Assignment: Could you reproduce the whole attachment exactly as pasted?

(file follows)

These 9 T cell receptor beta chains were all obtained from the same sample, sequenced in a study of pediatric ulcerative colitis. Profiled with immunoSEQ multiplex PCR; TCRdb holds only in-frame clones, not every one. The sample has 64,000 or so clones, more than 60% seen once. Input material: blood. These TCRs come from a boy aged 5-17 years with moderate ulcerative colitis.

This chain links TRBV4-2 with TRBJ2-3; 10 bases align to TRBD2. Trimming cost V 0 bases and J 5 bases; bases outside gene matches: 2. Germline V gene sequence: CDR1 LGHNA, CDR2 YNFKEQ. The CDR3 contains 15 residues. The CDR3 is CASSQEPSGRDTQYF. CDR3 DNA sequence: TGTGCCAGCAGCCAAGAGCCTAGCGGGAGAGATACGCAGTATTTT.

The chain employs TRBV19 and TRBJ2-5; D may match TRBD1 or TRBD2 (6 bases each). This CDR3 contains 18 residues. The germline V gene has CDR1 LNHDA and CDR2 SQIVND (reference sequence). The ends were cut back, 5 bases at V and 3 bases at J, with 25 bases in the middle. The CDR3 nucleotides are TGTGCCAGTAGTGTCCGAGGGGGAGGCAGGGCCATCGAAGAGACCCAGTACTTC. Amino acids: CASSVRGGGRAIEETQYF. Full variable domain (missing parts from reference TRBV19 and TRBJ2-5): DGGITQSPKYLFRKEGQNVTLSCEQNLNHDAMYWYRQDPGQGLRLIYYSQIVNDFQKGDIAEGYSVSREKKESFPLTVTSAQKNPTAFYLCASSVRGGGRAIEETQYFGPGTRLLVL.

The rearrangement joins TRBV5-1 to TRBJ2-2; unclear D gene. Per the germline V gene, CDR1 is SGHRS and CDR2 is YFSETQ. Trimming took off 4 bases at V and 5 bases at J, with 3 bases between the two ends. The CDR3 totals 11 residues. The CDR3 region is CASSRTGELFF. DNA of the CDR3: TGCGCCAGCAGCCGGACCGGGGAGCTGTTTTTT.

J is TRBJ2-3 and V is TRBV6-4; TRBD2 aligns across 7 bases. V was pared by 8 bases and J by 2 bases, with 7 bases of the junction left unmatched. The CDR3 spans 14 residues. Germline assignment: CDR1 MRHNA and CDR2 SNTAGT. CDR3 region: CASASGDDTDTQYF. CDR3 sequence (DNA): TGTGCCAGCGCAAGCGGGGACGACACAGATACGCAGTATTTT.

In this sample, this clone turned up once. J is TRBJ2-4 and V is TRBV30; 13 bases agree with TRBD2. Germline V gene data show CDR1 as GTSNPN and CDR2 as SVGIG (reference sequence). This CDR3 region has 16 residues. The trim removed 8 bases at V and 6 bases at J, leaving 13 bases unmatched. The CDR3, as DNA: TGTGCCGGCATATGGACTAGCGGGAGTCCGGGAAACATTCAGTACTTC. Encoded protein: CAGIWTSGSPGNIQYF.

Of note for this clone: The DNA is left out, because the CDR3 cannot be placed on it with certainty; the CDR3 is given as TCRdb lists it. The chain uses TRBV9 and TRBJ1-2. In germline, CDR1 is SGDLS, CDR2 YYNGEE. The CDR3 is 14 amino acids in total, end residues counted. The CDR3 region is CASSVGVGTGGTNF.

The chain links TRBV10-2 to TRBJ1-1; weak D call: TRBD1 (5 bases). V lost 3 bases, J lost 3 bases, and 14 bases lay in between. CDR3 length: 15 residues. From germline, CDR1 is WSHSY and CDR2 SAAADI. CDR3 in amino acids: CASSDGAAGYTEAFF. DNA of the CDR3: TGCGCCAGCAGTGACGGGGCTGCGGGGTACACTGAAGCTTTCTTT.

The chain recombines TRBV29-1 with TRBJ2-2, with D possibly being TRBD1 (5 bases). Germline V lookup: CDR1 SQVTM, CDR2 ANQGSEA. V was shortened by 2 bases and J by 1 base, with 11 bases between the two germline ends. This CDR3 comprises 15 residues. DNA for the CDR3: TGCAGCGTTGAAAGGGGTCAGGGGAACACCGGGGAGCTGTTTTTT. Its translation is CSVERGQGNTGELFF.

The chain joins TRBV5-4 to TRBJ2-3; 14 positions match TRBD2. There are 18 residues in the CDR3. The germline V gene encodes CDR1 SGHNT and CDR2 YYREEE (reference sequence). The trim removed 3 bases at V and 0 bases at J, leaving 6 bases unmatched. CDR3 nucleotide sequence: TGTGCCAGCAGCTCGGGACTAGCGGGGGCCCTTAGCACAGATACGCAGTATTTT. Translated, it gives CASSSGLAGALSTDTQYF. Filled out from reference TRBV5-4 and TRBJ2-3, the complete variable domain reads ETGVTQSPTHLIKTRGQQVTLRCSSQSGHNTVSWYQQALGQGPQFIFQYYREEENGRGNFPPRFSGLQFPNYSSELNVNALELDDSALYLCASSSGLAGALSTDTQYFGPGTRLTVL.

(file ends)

These 9 T cell receptor beta chains were all obtained from the same sample, sequenced in a study of pediatric ulcerative colitis. Profiled with immunoSEQ multiplex PCR; TCRdb holds only in-frame clones, not every one. The sample has 64,000 or so clones, more than 60% seen once. Input material: blood. These TCRs come from a boy aged 5-17 years with moderate ulcerative colitis.

This chain links TRBV4-2 with TRBJ2-3; 10 bases align to TRBD2. Trimming cost V 0 bases and J 5 bases; bases outside gene matches: 2. Germline V gene sequence: CDR1 LGHNA, CDR2 YNFKEQ. The CDR3 contains 15 residues. The CDR3 is CASSQEPSGRDTQYF. CDR3 DNA sequence: TGTGCCAGCAGCCAAGAGCCTAGCGGGAGAGATACGCAGTATTTT.

The chain employs TRBV19 and TRBJ2-5; D may match TRBD1 or TRBD2 (6 bases each). This CDR3 contains 18 residues. The germline V gene has CDR1 LNHDA and CDR2 SQIVND (reference sequence). The ends were cut back, 5 bases at V and 3 bases at J, with 25 bases in the middle. The CDR3 nucleotides are TGTGCCAGTAGTGTCCGAGGGGGAGGCAGGGCCATCGAAGAGACCCAGTACTTC. Amino acids: CASSVRGGGRAIEETQYF. Full variable domain (missing parts from reference TRBV19 and TRBJ2-5): DGGITQSPKYLFRKEGQNVTLSCEQNLNHDAMYWYRQDPGQGLRLIYYSQIVNDFQKGDIAEGYSVSREKKESFPLTVTSAQKNPTAFYLCASSVRGGGRAIEETQYFGPGTRLLVL.

The rearrangement joins TRBV5-1 to TRBJ2-2; unclear D gene. Per the germline V gene, CDR1 is SGHRS and CDR2 is YFSETQ. Trimming took off 4 bases at V and 5 bases at J, with 3 bases between the two ends. The CDR3 totals 11 residues. The CDR3 region is CASSRTGELFF. DNA of the CDR3: TGCGCCAGCAGCCGGACCGGGGAGCTGTTTTTT.

J is TRBJ2-3 and V is TRBV6-4; TRBD2 aligns across 7 bases. V was pared by 8 bases and J by 2 bases, with 7 bases of the junction left unmatched. The CDR3 spans 14 residues. Germline assignment: CDR1 MRHNA and CDR2 SNTAGT. CDR3 region: CASASGDDTDTQYF. CDR3 sequence (DNA): TGTGCCAGCGCAAGCGGGGACGACACAGATACGCAGTATTTT.

In this sample, this clone turned up once. J is TRBJ2-4 and V is TRBV30; 13 bases agree with TRBD2. Germline V gene data show CDR1 as GTSNPN and CDR2 as SVGIG (reference sequence). This CDR3 region has 16 residues. The trim removed 8 bases at V and 6 bases at J, leaving 13 bases unmatched. The CDR3, as DNA: TGTGCCGGCATATGGACTAGCGGGAGTCCGGGAAACATTCAGTACTTC. Encoded protein: CAGIWTSGSPGNIQYF.

Of note for this clone: The DNA is left out, because the CDR3 cannot be placed on it with certainty; the CDR3 is given as TCRdb lists it. The chain uses TRBV9 and TRBJ1-2. In germline, CDR1 is SGDLS, CDR2 YYNGEE. The CDR3 is 14 amino acids in total, end residues counted. The CDR3 region is CASSVGVGTGGTNF.

The chain links TRBV10-2 to TRBJ1-1; weak D call: TRBD1 (5 bases). V lost 3 bases, J lost 3 bases, and 14 bases lay in between. CDR3 length: 15 residues. From germline, CDR1 is WSHSY and CDR2 SAAADI. CDR3 in amino acids: CASSDGAAGYTEAFF. DNA of the CDR3: TGCGCCAGCAGTGACGGGGCTGCGGGGTACACTGAAGCTTTCTTT.

The chain recombines TRBV29-1 with TRBJ2-2, with D possibly being TRBD1 (5 bases). Germline V lookup: CDR1 SQVTM, CDR2 ANQGSEA. V was shortened by 2 bases and J by 1 base, with 11 bases between the two germline ends. This CDR3 comprises 15 residues. DNA for the CDR3: TGCAGCGTTGAAAGGGGTCAGGGGAACACCGGGGAGCTGTTTTTT. Its translation is CSVERGQGNTGELFF.

The chain joins TRBV5-4 to TRBJ2-3; 14 positions match TRBD2. There are 18 residues in the CDR3. The germline V gene encodes CDR1 SGHNT and CDR2 YYREEE (reference sequence). The trim removed 3 bases at V and 0 bases at J, leaving 6 bases unmatched. CDR3 nucleotide sequence: TGTGCCAGCAGCTCGGGACTAGCGGGGGCCCTTAGCACAGATACGCAGTATTTT. Translated, it gives CASSSGLAGALSTDTQYF. Filled out from reference TRBV5-4 and TRBJ2-3, the complete variable domain reads ETGVTQSPTHLIKTRGQQVTLRCSSQSGHNTVSWYQQALGQGPQFIFQYYREEENGRGNFPPRFSGLQFPNYSSELNVNALELDDSALYLCASSSGLAGALSTDTQYFGPGTRLTVL.